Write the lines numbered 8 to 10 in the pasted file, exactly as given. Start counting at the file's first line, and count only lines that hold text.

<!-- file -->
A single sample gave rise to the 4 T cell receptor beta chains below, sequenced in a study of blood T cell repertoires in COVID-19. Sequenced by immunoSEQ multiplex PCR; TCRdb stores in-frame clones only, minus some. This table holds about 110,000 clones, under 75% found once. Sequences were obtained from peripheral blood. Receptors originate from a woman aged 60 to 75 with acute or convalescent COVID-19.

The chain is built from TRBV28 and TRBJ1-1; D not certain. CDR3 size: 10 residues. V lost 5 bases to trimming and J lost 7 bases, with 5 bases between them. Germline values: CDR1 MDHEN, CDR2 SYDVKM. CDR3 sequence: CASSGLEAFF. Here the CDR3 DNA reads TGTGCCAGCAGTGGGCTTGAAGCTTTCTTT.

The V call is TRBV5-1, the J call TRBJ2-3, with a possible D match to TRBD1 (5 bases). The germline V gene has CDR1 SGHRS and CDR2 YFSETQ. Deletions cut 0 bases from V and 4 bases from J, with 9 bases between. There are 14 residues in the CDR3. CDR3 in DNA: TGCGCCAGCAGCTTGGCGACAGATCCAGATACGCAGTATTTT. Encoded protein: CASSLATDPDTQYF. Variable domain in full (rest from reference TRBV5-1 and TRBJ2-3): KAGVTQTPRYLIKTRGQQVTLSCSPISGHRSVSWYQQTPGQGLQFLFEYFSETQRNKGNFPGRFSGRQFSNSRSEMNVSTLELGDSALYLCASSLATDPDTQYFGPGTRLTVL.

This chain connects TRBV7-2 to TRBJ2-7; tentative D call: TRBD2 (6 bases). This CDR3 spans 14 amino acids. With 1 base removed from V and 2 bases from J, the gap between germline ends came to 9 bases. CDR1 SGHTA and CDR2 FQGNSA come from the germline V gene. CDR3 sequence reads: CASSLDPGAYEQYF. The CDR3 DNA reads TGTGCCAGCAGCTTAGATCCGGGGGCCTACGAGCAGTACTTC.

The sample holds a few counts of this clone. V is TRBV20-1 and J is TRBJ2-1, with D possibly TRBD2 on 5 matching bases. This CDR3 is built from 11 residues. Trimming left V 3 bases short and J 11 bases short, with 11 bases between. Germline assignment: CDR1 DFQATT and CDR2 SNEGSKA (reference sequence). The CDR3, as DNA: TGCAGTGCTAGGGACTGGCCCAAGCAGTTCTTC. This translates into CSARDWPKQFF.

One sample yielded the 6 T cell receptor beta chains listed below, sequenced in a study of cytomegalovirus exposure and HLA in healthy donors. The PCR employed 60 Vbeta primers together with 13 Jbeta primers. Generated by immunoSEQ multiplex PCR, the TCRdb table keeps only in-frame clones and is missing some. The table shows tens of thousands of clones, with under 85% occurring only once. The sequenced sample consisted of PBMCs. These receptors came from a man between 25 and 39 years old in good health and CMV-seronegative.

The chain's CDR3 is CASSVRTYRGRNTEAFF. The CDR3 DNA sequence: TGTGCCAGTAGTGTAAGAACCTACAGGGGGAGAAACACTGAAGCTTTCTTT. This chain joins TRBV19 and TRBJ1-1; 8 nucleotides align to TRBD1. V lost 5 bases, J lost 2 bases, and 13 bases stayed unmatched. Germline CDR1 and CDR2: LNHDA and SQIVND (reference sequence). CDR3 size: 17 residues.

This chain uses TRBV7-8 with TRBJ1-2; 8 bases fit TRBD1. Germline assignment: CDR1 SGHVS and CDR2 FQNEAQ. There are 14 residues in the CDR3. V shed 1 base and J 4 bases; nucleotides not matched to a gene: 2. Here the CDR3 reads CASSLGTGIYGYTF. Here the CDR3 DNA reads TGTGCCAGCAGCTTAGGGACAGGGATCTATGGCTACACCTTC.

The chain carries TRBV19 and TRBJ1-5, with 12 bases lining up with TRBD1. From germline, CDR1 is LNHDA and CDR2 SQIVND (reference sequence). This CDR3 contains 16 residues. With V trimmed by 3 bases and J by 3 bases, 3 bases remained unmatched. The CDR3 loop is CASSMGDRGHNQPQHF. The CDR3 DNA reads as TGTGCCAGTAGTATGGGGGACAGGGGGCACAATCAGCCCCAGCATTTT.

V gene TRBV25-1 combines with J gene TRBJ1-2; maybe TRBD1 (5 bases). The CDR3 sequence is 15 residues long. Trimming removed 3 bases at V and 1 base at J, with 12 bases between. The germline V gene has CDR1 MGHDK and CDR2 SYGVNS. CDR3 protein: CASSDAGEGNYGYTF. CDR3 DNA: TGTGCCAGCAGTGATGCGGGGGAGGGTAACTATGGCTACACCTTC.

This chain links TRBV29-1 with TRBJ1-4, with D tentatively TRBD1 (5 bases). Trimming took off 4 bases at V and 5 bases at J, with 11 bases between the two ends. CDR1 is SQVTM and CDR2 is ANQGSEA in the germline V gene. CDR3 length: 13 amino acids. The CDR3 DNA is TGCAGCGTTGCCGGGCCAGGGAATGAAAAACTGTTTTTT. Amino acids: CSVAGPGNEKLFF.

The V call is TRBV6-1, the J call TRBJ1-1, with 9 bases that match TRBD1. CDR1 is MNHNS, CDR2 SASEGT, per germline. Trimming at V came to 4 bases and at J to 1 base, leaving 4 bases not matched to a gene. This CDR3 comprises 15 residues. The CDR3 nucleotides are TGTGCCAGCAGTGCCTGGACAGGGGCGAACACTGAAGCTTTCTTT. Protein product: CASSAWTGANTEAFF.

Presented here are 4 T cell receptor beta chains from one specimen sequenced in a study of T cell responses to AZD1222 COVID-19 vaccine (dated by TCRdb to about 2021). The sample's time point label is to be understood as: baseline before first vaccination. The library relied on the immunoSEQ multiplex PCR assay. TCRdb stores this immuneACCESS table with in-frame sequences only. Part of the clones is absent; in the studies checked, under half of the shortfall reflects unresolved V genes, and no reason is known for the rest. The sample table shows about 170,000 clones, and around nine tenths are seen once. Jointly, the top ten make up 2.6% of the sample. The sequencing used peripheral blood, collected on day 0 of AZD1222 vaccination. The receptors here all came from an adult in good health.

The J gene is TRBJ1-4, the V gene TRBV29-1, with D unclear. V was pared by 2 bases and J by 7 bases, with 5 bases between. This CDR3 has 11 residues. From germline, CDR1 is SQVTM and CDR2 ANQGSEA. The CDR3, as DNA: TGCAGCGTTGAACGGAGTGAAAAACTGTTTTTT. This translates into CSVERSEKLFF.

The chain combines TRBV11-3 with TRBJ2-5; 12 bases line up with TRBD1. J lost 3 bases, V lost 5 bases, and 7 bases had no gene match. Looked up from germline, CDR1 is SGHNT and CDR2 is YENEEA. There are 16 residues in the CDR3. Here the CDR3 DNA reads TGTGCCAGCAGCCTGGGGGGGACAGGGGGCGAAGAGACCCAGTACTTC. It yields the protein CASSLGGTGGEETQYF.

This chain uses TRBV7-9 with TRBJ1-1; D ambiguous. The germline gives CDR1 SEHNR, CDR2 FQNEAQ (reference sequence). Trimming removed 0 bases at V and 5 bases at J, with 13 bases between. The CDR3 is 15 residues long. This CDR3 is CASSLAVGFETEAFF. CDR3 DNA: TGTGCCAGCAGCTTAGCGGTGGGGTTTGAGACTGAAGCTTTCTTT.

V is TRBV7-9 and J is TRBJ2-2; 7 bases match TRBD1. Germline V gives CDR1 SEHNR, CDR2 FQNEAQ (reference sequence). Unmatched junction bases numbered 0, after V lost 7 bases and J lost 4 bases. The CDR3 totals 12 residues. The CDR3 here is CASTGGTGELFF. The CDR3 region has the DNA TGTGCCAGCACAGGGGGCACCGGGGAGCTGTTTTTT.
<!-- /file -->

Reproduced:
This chain uses TRBV7-8 with TRBJ1-2; 8 bases fit TRBD1. Germline assignment: CDR1 SGHVS and CDR2 FQNEAQ. There are 14 residues in the CDR3. V shed 1 base and J 4 bases; nucleotides not matched to a gene: 2. Here the CDR3 reads CASSLGTGIYGYTF. Here the CDR3 DNA reads TGTGCCAGCAGCTTAGGGACAGGGATCTATGGCTACACCTTC.

The chain carries TRBV19 and TRBJ1-5, with 12 bases lining up with TRBD1. From germline, CDR1 is LNHDA and CDR2 SQIVND (reference sequence). This CDR3 contains 16 residues. With V trimmed by 3 bases and J by 3 bases, 3 bases remained unmatched. The CDR3 loop is CASSMGDRGHNQPQHF. The CDR3 DNA reads as TGTGCCAGTAGTATGGGGGACAGGGGGCACAATCAGCCCCAGCATTTT.

V gene TRBV25-1 combines with J gene TRBJ1-2; maybe TRBD1 (5 bases). The CDR3 sequence is 15 residues long. Trimming removed 3 bases at V and 1 base at J, with 12 bases between. The germline V gene has CDR1 MGHDK and CDR2 SYGVNS. CDR3 protein: CASSDAGEGNYGYTF. CDR3 DNA: TGTGCCAGCAGTGATGCGGGGGAGGGTAACTATGGCTACACCTTC.